Thursday, September 08, 2005

No Quick Fixes

Clark Kent Ervin used to be the Inspector General of FEMA, and thinks there are No Quick Fixes:
The problem is not where FEMA sits on the organization chart; it's the failure of FEMA's leaders to plan for a catastrophe that, contrary to their assertions, was not only foreseeable but actually foreseen by experts both inside the agency and out. Indeed, making FEMA independent again might even be dangerous, if it leads people to think that simply because FEMA once again reports directly to the president, it will perform better next time.

The other fallacy gaining political momentum is that FEMA's budget needs to be overhauled because too little has been spent recently on preparedness for natural disasters and too much on counterterrorism. Like the proposed organizational solution, this argument has a seductive plausibility; but it's wrongheaded, too.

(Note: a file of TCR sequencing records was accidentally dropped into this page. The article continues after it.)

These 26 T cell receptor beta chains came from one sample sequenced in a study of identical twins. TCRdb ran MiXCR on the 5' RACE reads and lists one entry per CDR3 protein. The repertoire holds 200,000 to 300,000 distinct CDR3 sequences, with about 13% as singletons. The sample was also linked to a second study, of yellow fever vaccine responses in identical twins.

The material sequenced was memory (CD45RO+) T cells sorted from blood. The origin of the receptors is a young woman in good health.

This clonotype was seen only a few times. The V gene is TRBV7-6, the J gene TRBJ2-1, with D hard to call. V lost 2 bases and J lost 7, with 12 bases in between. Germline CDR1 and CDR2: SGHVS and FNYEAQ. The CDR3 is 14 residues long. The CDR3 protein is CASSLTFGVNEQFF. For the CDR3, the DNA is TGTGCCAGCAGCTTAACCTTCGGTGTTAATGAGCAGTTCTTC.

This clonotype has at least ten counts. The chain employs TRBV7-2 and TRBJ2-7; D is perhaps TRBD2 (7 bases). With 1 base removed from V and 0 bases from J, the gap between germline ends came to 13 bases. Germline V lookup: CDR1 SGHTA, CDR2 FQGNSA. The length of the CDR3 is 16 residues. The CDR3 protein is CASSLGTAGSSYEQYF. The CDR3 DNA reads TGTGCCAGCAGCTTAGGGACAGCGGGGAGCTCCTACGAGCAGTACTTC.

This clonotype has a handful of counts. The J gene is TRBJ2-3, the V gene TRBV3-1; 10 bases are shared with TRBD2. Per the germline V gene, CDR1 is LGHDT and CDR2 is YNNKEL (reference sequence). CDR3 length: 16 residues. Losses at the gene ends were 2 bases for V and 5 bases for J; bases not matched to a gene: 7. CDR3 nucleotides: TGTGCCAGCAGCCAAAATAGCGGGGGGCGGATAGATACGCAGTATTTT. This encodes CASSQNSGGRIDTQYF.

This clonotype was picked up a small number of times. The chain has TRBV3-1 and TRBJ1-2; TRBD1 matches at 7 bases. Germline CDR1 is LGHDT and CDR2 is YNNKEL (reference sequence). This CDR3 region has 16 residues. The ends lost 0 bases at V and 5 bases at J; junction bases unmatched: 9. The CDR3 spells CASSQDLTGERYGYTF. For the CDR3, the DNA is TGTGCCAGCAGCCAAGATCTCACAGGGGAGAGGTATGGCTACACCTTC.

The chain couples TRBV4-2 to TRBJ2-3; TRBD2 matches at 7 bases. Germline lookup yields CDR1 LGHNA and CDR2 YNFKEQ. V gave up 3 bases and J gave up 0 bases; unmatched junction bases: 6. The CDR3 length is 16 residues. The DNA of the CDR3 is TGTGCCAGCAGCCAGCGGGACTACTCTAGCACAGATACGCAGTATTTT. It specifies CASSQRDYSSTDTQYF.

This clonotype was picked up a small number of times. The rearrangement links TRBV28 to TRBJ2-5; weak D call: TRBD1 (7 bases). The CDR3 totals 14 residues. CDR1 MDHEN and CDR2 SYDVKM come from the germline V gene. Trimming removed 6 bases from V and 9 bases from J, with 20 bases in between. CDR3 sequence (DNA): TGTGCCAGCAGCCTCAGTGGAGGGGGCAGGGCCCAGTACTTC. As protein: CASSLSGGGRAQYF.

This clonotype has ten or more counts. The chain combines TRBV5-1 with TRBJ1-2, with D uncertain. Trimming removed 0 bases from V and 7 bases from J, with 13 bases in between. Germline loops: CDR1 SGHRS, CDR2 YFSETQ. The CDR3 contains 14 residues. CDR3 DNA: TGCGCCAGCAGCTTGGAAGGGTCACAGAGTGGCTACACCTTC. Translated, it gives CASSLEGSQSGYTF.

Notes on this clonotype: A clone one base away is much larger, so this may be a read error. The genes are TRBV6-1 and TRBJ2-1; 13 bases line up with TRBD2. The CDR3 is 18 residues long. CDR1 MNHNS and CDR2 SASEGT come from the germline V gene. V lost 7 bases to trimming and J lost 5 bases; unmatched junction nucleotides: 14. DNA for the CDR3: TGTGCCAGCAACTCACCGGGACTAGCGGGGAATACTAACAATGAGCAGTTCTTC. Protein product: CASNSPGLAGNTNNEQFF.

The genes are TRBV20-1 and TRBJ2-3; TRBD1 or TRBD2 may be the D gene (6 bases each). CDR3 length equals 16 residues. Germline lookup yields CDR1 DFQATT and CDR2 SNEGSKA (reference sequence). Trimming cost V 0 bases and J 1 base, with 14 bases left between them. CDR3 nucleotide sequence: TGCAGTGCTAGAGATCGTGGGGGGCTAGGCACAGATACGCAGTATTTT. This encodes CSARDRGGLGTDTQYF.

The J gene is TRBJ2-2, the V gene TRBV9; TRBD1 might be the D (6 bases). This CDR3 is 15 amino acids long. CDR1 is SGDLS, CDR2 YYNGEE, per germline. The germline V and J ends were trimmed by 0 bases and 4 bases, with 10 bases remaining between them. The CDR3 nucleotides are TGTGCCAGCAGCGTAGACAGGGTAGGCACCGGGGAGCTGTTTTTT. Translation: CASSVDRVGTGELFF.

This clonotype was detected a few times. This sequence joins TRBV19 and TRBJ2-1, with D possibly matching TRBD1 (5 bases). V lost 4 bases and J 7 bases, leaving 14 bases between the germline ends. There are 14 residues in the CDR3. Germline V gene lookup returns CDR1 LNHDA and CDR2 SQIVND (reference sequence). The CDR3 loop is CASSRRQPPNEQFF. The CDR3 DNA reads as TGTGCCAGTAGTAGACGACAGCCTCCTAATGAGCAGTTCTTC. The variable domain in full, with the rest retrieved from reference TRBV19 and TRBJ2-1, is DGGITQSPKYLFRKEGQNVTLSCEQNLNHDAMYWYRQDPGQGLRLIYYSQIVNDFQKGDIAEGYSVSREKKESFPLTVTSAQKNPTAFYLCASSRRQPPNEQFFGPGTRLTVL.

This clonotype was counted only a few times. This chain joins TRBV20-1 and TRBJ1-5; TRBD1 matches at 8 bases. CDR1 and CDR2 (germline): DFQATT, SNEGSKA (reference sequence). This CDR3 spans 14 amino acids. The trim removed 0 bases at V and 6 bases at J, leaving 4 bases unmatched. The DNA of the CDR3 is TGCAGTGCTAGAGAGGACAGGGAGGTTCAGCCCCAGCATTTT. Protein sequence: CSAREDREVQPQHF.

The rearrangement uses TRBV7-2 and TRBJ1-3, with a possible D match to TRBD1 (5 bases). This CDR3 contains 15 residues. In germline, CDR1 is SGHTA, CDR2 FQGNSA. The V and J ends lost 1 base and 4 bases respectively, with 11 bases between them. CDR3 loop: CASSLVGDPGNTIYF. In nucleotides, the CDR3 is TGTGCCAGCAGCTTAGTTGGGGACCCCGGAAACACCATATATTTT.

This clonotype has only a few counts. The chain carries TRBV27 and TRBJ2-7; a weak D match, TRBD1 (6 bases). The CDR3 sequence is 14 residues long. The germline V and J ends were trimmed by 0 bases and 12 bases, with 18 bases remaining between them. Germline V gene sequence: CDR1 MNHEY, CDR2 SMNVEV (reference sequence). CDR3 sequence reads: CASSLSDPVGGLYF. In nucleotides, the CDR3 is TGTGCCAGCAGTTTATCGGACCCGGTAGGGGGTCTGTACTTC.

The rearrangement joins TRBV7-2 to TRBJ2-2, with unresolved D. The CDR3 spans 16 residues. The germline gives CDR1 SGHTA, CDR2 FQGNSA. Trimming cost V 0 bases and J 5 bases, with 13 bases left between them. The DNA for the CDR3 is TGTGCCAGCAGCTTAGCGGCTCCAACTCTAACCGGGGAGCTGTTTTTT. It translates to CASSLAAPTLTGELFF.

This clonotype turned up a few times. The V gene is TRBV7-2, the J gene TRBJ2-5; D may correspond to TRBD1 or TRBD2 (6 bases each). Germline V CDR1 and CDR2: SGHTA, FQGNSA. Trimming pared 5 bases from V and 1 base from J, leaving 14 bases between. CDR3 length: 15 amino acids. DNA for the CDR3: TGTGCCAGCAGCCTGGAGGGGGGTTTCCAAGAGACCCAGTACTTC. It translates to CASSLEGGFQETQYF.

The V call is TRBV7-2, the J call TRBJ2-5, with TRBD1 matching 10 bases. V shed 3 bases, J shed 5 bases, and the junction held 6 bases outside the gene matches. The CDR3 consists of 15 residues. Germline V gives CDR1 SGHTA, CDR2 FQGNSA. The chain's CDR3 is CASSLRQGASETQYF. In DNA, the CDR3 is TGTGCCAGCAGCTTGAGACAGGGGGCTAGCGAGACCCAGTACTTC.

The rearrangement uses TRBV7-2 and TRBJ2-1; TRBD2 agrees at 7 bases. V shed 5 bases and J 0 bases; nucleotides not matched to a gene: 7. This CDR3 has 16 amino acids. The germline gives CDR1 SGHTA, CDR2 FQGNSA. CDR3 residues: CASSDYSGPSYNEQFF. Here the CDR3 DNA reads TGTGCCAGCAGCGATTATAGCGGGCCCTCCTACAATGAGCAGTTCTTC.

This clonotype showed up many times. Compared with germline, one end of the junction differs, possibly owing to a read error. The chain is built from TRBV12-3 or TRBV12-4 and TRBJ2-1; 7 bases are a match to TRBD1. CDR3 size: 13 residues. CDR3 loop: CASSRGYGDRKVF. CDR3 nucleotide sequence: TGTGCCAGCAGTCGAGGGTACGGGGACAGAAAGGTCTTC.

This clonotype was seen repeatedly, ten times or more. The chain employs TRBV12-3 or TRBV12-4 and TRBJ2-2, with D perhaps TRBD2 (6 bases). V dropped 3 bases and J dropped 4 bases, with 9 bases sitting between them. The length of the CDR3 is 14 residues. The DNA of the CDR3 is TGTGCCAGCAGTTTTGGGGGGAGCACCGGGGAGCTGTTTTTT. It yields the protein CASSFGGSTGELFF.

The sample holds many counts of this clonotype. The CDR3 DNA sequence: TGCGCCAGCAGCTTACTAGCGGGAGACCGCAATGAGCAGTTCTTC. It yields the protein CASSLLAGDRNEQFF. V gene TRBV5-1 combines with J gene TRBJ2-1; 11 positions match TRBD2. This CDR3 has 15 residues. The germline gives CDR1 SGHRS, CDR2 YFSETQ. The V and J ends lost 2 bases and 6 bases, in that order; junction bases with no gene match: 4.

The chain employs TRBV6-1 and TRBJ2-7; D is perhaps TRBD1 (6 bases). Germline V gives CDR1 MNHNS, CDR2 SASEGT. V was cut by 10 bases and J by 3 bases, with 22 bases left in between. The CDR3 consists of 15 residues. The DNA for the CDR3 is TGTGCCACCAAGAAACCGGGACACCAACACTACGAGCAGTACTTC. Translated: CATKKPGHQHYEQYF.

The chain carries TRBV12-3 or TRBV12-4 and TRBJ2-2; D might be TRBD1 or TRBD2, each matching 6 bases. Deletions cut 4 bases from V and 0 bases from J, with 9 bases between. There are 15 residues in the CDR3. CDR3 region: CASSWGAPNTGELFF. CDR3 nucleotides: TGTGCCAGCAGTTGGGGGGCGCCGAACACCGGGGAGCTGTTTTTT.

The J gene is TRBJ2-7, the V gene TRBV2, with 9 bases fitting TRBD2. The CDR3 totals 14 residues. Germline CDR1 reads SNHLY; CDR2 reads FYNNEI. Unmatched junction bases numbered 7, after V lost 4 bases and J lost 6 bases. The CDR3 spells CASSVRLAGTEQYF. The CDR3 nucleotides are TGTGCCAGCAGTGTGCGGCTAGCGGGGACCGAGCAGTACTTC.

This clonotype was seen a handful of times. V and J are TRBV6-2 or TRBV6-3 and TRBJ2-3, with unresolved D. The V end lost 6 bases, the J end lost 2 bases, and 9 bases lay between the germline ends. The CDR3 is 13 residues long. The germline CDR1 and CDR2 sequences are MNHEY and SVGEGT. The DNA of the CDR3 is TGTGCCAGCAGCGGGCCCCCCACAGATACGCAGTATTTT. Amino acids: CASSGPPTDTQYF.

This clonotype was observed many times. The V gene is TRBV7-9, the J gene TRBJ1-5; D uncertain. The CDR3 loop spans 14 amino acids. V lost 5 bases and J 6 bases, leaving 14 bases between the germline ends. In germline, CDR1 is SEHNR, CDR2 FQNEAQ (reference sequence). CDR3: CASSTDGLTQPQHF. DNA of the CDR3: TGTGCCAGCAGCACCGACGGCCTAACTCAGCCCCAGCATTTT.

So let's not move boxes around on the organization chart (again). Instead, let's appoint competent and experienced leaders and provide vigorous independent oversight to make sure they're doing what they're supposed to do. And instead of taking the same amount of money and moving it from one line item in the homeland security budget to another (again), we need to admit that we've woefully underfinanced homeland security all along, and increase the overall amount of money we're spending on it.
I agree that competent leadership is important, but that's independent of whether FEMA is independent, and I've argued before that making FEMA a cabinet level post makes better leadership more likely, since the choice for FEMA administrator becomes higher profile.

I agree entirely that the issue isn't that too much was spent on counter-terrorism and terrorism response, but that too little was invested in the more mundane disaster recovery. Terrorism is sexy and it's easy to get money for counter-terrorism. Hurricanes happen every year, so do wildfires, earthquakes, tornados and floods. If FEMA isn't adequately funded and staffed to handle both missions, those missions need to be better separated.

Additional spending on homeland security needs to come from somewhere. I nominate the estate and gift tax.